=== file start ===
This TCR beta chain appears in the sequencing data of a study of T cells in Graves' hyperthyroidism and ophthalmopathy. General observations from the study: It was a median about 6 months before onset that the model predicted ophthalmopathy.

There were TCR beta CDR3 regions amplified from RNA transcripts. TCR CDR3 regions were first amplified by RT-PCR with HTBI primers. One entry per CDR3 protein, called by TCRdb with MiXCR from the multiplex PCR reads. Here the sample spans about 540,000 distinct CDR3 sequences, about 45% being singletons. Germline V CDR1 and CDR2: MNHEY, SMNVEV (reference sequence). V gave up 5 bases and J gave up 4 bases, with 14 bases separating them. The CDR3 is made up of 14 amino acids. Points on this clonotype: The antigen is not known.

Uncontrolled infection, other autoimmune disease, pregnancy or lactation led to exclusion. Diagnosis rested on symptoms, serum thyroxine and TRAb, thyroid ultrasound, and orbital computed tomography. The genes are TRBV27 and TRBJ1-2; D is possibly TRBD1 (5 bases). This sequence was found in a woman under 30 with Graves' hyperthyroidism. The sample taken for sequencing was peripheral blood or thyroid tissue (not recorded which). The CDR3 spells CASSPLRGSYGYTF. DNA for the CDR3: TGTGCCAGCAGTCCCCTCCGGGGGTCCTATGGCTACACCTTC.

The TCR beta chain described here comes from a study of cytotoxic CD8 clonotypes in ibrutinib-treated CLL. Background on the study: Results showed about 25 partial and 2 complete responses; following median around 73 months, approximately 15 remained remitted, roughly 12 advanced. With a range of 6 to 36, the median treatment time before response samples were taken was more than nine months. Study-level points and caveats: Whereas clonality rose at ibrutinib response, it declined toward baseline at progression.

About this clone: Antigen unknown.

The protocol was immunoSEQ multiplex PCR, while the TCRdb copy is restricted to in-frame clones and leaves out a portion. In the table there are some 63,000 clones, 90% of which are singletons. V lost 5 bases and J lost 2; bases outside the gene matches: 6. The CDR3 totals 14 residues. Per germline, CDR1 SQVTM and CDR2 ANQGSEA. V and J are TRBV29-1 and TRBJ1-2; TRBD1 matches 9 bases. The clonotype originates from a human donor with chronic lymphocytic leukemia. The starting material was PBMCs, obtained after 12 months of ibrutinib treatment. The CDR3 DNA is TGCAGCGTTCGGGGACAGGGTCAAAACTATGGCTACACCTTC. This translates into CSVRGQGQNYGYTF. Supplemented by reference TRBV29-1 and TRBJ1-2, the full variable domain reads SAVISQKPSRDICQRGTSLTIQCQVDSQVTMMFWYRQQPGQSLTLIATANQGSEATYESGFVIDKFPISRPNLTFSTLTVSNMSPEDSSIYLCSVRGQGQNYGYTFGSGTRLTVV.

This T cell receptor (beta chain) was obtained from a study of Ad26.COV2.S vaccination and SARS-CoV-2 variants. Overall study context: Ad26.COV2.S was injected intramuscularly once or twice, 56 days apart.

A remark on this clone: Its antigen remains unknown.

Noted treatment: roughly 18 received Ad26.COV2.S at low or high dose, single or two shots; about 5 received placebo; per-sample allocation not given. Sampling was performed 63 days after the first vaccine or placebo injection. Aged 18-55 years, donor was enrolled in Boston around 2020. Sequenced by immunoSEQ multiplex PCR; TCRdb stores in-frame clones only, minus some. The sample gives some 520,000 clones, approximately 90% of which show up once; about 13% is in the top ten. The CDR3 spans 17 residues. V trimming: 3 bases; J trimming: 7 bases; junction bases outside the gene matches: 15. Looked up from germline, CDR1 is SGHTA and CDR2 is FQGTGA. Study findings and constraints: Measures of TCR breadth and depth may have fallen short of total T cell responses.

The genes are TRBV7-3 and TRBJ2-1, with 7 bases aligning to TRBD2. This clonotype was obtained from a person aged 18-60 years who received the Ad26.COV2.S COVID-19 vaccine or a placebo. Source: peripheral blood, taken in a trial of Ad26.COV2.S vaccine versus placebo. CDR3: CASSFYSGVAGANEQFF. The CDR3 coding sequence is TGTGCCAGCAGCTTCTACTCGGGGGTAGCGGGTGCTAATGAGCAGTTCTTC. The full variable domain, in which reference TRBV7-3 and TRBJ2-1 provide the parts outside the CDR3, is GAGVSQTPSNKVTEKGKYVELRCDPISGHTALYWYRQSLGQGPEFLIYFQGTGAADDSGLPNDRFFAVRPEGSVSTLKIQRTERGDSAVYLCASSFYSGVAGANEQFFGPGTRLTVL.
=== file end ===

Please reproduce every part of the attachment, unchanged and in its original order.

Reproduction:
This TCR beta chain appears in the sequencing data of a study of T cells in Graves' hyperthyroidism and ophthalmopathy. General observations from the study: It was a median about 6 months before onset that the model predicted ophthalmopathy.

There were TCR beta CDR3 regions amplified from RNA transcripts. TCR CDR3 regions were first amplified by RT-PCR with HTBI primers. One entry per CDR3 protein, called by TCRdb with MiXCR from the multiplex PCR reads. Here the sample spans about 540,000 distinct CDR3 sequences, about 45% being singletons. Germline V CDR1 and CDR2: MNHEY, SMNVEV (reference sequence). V gave up 5 bases and J gave up 4 bases, with 14 bases separating them. The CDR3 is made up of 14 amino acids. Points on this clonotype: The antigen is not known.

Uncontrolled infection, other autoimmune disease, pregnancy or lactation led to exclusion. Diagnosis rested on symptoms, serum thyroxine and TRAb, thyroid ultrasound, and orbital computed tomography. The genes are TRBV27 and TRBJ1-2; D is possibly TRBD1 (5 bases). This sequence was found in a woman under 30 with Graves' hyperthyroidism. The sample taken for sequencing was peripheral blood or thyroid tissue (not recorded which). The CDR3 spells CASSPLRGSYGYTF. DNA for the CDR3: TGTGCCAGCAGTCCCCTCCGGGGGTCCTATGGCTACACCTTC.

The TCR beta chain described here comes from a study of cytotoxic CD8 clonotypes in ibrutinib-treated CLL. Background on the study: Results showed about 25 partial and 2 complete responses; following median around 73 months, approximately 15 remained remitted, roughly 12 advanced. With a range of 6 to 36, the median treatment time before response samples were taken was more than nine months. Study-level points and caveats: Whereas clonality rose at ibrutinib response, it declined toward baseline at progression.

About this clone: Antigen unknown.

The protocol was immunoSEQ multiplex PCR, while the TCRdb copy is restricted to in-frame clones and leaves out a portion. In the table there are some 63,000 clones, 90% of which are singletons. V lost 5 bases and J lost 2; bases outside the gene matches: 6. The CDR3 totals 14 residues. Per germline, CDR1 SQVTM and CDR2 ANQGSEA. V and J are TRBV29-1 and TRBJ1-2; TRBD1 matches 9 bases. The clonotype originates from a human donor with chronic lymphocytic leukemia. The starting material was PBMCs, obtained after 12 months of ibrutinib treatment. The CDR3 DNA is TGCAGCGTTCGGGGACAGGGTCAAAACTATGGCTACACCTTC. This translates into CSVRGQGQNYGYTF. Supplemented by reference TRBV29-1 and TRBJ1-2, the full variable domain reads SAVISQKPSRDICQRGTSLTIQCQVDSQVTMMFWYRQQPGQSLTLIATANQGSEATYESGFVIDKFPISRPNLTFSTLTVSNMSPEDSSIYLCSVRGQGQNYGYTFGSGTRLTVV.

This T cell receptor (beta chain) was obtained from a study of Ad26.COV2.S vaccination and SARS-CoV-2 variants. Overall study context: Ad26.COV2.S was injected intramuscularly once or twice, 56 days apart.

A remark on this clone: Its antigen remains unknown.

Noted treatment: roughly 18 received Ad26.COV2.S at low or high dose, single or two shots; about 5 received placebo; per-sample allocation not given. Sampling was performed 63 days after the first vaccine or placebo injection. Aged 18-55 years, donor was enrolled in Boston around 2020. Sequenced by immunoSEQ multiplex PCR; TCRdb stores in-frame clones only, minus some. The sample gives some 520,000 clones, approximately 90% of which show up once; about 13% is in the top ten. The CDR3 spans 17 residues. V trimming: 3 bases; J trimming: 7 bases; junction bases outside the gene matches: 15. Looked up from germline, CDR1 is SGHTA and CDR2 is FQGTGA. Study findings and constraints: Measures of TCR breadth and depth may have fallen short of total T cell responses.

The genes are TRBV7-3 and TRBJ2-1, with 7 bases aligning to TRBD2. This clonotype was obtained from a person aged 18-60 years who received the Ad26.COV2.S COVID-19 vaccine or a placebo. Source: peripheral blood, taken in a trial of Ad26.COV2.S vaccine versus placebo. CDR3: CASSFYSGVAGANEQFF. The CDR3 coding sequence is TGTGCCAGCAGCTTCTACTCGGGGGTAGCGGGTGCTAATGAGCAGTTCTTC. The full variable domain, in which reference TRBV7-3 and TRBJ2-1 provide the parts outside the CDR3, is GAGVSQTPSNKVTEKGKYVELRCDPISGHTALYWYRQSLGQGPEFLIYFQGTGAADDSGLPNDRFFAVRPEGSVSTLKIQRTERGDSAVYLCASSFYSGVAGANEQFFGPGTRLTVL.